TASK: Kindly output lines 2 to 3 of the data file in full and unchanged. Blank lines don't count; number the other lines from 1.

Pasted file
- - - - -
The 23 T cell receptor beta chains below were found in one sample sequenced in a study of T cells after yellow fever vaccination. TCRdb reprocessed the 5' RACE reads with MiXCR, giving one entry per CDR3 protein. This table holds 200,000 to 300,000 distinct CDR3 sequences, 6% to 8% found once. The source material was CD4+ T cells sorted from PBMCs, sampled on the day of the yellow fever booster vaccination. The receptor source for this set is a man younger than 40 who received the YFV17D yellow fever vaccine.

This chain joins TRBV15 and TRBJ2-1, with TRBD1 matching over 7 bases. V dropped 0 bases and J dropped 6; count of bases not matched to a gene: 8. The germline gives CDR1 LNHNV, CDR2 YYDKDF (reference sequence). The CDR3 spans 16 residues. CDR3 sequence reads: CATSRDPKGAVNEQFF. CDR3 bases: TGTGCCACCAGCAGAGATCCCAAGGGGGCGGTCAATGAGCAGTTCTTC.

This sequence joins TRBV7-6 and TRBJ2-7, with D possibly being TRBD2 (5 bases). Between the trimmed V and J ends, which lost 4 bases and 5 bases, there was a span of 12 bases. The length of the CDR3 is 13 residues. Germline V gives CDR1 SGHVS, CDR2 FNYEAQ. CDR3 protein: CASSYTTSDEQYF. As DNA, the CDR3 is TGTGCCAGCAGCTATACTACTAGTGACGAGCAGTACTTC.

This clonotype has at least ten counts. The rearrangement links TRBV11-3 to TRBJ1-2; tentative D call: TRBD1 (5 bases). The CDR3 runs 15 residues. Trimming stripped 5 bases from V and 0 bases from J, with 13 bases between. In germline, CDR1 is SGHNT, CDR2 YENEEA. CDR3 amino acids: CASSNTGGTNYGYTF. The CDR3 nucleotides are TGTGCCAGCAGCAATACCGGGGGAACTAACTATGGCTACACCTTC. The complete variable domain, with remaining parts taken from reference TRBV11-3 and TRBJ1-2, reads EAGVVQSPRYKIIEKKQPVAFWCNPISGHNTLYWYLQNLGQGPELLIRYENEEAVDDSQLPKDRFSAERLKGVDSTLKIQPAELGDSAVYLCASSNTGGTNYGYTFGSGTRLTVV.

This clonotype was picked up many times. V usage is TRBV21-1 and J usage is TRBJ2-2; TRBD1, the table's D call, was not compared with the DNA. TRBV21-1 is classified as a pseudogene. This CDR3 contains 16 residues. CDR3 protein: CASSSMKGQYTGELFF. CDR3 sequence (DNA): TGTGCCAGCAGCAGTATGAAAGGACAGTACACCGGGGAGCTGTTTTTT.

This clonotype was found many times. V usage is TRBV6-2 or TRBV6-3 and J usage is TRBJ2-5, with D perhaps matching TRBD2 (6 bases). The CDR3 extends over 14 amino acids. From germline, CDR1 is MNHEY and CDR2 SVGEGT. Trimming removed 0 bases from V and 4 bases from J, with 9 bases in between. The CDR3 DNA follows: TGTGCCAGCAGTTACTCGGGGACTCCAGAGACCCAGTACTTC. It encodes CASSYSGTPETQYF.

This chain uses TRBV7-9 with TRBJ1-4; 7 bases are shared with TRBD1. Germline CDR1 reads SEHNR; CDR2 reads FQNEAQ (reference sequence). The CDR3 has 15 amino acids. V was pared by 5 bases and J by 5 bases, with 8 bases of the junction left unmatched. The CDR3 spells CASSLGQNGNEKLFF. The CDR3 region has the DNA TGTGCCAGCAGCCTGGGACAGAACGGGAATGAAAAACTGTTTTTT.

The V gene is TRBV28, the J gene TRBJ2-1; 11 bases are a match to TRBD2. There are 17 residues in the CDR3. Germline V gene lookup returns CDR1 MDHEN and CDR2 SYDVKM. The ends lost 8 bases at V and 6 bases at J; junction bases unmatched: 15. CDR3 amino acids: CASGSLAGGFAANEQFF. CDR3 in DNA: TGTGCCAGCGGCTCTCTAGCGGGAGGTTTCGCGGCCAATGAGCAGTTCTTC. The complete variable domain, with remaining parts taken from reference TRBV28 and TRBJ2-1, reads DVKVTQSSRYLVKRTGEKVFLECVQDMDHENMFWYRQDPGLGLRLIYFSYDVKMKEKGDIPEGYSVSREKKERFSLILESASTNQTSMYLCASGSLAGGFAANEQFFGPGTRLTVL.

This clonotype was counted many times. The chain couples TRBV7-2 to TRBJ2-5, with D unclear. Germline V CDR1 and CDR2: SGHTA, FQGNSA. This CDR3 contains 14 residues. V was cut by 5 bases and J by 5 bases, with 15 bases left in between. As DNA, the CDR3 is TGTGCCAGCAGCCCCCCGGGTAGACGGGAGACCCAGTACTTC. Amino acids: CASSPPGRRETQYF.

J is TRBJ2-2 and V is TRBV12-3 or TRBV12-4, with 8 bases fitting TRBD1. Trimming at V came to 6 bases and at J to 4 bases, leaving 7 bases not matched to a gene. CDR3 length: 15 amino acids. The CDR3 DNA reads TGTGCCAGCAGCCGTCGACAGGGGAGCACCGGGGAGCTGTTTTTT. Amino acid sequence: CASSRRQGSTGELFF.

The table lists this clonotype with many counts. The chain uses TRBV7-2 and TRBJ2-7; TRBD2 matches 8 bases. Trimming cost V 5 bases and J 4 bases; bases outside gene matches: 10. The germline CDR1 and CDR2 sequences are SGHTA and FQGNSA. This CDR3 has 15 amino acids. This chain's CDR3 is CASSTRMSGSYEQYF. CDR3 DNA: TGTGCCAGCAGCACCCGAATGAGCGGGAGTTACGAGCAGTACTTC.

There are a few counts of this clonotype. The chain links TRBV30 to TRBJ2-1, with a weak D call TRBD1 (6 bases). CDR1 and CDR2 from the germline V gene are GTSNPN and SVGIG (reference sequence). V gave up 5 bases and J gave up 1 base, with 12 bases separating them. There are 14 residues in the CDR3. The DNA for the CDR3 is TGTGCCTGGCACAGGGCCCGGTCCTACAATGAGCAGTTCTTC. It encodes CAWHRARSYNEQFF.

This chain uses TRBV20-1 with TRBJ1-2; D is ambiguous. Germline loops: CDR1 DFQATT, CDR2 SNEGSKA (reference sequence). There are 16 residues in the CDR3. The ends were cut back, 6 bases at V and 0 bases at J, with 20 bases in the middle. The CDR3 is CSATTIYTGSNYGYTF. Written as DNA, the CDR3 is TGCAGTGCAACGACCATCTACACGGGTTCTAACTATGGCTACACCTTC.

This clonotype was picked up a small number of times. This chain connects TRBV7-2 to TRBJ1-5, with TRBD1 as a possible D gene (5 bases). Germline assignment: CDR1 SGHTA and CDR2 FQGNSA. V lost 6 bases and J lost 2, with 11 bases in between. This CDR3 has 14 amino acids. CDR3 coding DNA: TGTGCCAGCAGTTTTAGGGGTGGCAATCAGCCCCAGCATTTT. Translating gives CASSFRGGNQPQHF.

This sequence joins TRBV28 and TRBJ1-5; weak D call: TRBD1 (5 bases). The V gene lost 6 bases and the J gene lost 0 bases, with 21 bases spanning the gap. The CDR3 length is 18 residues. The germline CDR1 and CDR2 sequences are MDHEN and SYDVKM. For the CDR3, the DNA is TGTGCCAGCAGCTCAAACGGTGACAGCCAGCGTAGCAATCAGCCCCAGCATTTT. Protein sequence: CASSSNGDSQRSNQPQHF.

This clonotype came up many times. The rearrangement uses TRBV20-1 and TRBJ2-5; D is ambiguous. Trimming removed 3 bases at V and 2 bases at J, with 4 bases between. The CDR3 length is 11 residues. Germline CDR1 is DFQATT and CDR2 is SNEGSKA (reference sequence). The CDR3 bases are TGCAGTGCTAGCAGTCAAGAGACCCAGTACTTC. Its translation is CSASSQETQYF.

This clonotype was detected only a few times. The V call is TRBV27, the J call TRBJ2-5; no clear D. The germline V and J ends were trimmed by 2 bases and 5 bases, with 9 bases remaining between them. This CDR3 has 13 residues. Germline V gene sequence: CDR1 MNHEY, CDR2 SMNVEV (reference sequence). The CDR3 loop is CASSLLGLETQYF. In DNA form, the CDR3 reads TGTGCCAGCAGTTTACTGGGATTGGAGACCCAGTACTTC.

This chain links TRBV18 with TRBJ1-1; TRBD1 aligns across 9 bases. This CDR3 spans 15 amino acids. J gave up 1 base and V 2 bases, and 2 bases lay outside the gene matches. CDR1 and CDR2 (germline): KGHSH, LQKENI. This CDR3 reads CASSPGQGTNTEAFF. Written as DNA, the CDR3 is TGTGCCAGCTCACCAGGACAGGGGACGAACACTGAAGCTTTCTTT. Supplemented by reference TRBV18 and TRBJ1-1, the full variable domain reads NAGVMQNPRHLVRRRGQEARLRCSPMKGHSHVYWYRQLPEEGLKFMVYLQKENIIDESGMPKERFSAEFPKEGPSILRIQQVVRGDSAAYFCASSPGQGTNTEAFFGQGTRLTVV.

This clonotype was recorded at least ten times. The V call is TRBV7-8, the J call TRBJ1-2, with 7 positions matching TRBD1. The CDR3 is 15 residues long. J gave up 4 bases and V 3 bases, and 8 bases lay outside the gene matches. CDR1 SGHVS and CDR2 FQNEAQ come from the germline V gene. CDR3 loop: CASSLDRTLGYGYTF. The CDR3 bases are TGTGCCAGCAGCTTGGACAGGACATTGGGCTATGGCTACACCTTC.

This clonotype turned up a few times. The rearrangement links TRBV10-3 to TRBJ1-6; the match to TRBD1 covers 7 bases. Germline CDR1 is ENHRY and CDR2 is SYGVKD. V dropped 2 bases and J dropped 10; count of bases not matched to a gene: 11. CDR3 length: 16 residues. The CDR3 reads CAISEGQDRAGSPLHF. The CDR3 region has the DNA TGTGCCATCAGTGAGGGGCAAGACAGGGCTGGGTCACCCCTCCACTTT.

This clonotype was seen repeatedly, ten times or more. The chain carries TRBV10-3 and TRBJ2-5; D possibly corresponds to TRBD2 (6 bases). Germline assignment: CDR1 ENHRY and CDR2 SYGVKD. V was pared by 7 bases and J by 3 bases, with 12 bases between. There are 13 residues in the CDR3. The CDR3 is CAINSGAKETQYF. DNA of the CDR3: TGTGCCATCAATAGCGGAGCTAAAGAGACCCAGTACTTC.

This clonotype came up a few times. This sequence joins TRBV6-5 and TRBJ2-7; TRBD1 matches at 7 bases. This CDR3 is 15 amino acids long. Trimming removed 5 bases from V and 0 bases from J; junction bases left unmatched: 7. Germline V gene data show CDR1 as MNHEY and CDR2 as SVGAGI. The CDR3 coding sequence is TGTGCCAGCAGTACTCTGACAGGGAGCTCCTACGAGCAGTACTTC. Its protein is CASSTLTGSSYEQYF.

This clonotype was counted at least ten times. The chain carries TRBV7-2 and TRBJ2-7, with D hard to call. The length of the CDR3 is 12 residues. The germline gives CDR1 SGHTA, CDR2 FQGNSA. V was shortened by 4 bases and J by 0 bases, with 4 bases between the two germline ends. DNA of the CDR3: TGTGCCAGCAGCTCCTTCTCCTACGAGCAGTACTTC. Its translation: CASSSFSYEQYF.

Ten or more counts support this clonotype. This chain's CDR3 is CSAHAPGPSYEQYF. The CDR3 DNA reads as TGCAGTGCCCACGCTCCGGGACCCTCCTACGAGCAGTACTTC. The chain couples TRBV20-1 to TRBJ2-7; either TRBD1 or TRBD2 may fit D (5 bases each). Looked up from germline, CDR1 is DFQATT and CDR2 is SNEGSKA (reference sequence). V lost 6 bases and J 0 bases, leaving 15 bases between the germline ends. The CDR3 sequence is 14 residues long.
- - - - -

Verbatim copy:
This chain joins TRBV15 and TRBJ2-1, with TRBD1 matching over 7 bases. V dropped 0 bases and J dropped 6; count of bases not matched to a gene: 8. The germline gives CDR1 LNHNV, CDR2 YYDKDF (reference sequence). The CDR3 spans 16 residues. CDR3 sequence reads: CATSRDPKGAVNEQFF. CDR3 bases: TGTGCCACCAGCAGAGATCCCAAGGGGGCGGTCAATGAGCAGTTCTTC.

This sequence joins TRBV7-6 and TRBJ2-7, with D possibly being TRBD2 (5 bases). Between the trimmed V and J ends, which lost 4 bases and 5 bases, there was a span of 12 bases. The length of the CDR3 is 13 residues. Germline V gives CDR1 SGHVS, CDR2 FNYEAQ. CDR3 protein: CASSYTTSDEQYF. As DNA, the CDR3 is TGTGCCAGCAGCTATACTACTAGTGACGAGCAGTACTTC.